The Ultimate Guide to Self-Publishing Costs

Self-publishing is often portrayed as a free or low-cost alternative for those who cannot get or don’t want to get a traditional publishing contact for whatever reason. But is self-publishing truly free? If you are thinking about writing a book, you have to know in advance your potential self-publishing costs to avoid bad surprises and plan your budget. In this article, we’ll explain the cost of publishing a book, breakdown of costs, and how to distribute. We’ll explore free, cheap and professional quality options.

Self-publishing can be free or cost thousands of dollars. The difference lies in the details: there is no step that you couldn’t do by yourself, but sometimes it is better to hire a professional. If you know in advance what kind of expenses you can expect, you can make your own compromises if you have to. You can decide whether to learn a few new skills and try doing it alone, or ask for professional help.

Also, a quick PSA about vanity publishing prices. If you’re approached by a publisher who asks for a sum, think twice. “Vanity presses” (often appearing as “self-publishing companies”) can be trustworthy; others not so much. There have been instances where an author takes on all of the vanity publishing costs (items traditional publishers do for free).

(Article was updated on May 30, 2018 with substantial changes.)

Self Publishing Costs Table of Contents

self-publishing costs

1. Writing a book

Well, time is money. And don’t expect your book to be ready in two weeks. When writing a book, your time is your biggest cost. Don’t be fooled: writing is hard work. You simply need to sit down and do it. If you don’t want to invest your time, you can try co-writing your book with someone or hire a ghostwriter. Both options could have up-front costs, and can involve splitting your royalties. If you decide to hire a ghostwriter (or if you are a ghostwriter yourself interested in picking up a project), make sure that you sign a contract. It should clearly contain who is the copyright holder and what happens to your royalties.

Skills neededwriting, creativity, tons of patience

Writing apps

Talking about writing: if you write your own book, you’ll need a writing software. You can use Google Docs or Reedsy Write for free on the cloud, get a Microsoft Office licence or buy every writer’s favourite: Scrivener. The best option for you could depend on the type of your computer and on your other preferences. If you decide to go for a cloud service, you never need to worry about accidentally losing your work when spilling hot chocolate over your keyboard.  However, you might lose functionality you’d get with other apps. Our two favourites are Reedsy Write (because the free beautiful epub export), and Scrivener (because of its organisational tools).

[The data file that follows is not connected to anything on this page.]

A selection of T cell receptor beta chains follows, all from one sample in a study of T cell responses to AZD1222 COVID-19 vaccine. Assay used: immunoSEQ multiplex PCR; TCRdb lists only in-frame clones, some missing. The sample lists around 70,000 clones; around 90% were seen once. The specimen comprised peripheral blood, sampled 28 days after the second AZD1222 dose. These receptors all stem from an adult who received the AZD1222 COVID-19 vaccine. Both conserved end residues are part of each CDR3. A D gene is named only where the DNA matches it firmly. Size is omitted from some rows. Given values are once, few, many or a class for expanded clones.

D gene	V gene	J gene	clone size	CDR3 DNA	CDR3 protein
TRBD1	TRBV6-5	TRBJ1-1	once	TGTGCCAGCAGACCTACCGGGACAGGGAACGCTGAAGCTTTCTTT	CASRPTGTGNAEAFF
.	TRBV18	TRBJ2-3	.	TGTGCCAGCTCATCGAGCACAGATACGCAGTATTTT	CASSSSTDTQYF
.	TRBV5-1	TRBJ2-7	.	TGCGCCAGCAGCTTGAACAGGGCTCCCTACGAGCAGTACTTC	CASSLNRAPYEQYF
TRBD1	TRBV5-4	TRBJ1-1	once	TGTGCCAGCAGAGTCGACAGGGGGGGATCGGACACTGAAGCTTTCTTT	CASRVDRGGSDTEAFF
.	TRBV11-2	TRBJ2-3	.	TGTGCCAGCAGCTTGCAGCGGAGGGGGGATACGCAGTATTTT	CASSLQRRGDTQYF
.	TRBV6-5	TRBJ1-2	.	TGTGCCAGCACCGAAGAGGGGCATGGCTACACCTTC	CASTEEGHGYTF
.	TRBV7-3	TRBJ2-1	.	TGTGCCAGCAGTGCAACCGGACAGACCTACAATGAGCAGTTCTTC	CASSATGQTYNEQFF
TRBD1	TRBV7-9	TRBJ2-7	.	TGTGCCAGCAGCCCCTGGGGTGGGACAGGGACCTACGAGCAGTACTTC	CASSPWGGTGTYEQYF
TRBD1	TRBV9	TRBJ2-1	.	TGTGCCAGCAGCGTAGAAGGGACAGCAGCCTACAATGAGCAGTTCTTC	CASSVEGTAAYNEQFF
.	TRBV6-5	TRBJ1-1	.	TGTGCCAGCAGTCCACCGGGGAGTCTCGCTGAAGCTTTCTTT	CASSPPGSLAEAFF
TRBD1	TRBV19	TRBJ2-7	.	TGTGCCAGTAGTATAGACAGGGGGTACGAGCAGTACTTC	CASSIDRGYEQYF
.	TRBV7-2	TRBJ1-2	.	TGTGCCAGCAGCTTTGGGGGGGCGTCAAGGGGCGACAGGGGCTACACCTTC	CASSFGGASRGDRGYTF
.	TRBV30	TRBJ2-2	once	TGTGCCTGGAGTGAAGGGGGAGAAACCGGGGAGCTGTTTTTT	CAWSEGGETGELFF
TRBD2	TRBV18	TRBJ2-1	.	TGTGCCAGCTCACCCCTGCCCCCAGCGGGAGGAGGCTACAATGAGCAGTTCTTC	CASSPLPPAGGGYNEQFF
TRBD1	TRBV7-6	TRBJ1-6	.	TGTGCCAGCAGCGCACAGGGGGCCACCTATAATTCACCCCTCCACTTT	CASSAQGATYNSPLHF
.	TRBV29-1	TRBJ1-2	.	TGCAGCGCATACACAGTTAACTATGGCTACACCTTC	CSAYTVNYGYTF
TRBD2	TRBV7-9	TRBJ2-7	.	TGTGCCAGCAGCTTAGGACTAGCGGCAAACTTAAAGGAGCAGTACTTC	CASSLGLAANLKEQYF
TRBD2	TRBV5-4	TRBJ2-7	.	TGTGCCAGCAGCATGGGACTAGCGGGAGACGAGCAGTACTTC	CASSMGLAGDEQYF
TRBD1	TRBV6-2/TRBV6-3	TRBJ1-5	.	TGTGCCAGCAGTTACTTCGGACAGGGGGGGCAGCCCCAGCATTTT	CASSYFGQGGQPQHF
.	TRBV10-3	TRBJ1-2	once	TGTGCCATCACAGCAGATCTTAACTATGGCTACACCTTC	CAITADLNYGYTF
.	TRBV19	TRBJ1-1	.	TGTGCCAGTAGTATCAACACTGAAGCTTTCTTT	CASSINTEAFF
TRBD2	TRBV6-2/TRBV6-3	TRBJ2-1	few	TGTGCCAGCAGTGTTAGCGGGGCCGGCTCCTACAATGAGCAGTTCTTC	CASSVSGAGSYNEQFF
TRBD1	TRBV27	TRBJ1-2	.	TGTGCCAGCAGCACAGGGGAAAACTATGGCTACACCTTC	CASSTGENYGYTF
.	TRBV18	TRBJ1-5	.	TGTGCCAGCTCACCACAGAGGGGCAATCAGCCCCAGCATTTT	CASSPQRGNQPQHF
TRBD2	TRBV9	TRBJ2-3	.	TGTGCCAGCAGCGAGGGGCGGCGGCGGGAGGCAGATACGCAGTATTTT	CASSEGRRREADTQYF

Free optionsGoogle Docs, Reedsy Write, Open Office
Paid optionsMicrosoft Word (various), Scrivener (45 USD)

Dictation apps

If you’re writing professionally, you might want to invest into a dictation software. Spending long hours every day (or night) in front of the computer is not healthy, therefore many writers opt for dictation. Dictation software may come free (like Google Voice typing), but premium options worth paying for if you’re taking writing (dictating) seriously. We write about dictation software in detail here.

Free optionsGoogle Voice Typing, Dictation on iPhone or Mac
Paid optionsDragon (300 USD) or Dragon Anywhere (15 USD / m)

2. Editing and proofreading your book

Developmental editing

Once you’ve finished writing, sit back and relax. For a week. Then start editing: read your manuscript with fresh eyes. Repeat, until you are satisfied with your manuscript: this is the point where you have to get somebody to read it and give you some suggestions. You basically have two ways to go: you can either hire a developmental editor, or find a beta reader or critique partner.

Developmental editors not only check your grammar, but make major suggestions regarding your story line, style and structure. You might not find your ideal developmental editor at once: it can take time to find the person who not only knows your genre well, but also gets along with you. No surprise: hiring a developmental editor can be quite costly. A professional can cost around 40 USD / 1,000 words or more. The Society for Editors and Proofreaders recommends a 32.60 GBP (around 43 USD) hourly rate. Remember that underpaid editors might do a rushed job. We are in touch with a few professionals, or you can find one on Reedsy (if you sign up to Reedsy using this link, you get 30 USD off).

If you don’t have a few thousands pounds for your first book, try finding a beta reader or critique partner. You can read about them in great detail here.

Skills neededsocial skills + patience for finding a beta
Free optionsbeta readers or critique partners
Paid optionsdevelopmental editor (40 USD / 1,000 words)

Copy editing

If you decide not to hire a developmental editor, you can still hire a copy editor. Copy editors look out for bad grammar, and inconsistencies in your wording or in your story. They work meticulously on your text word by word, line by line to make your writing shine. Copy editors are even more important if English is not your first language or if your book has been translated. It is not only us recommending that you hire an editor: Orna Ross, director of The Alliance of Independent Authors thinks that having an editor is absolutely crucial for every writer.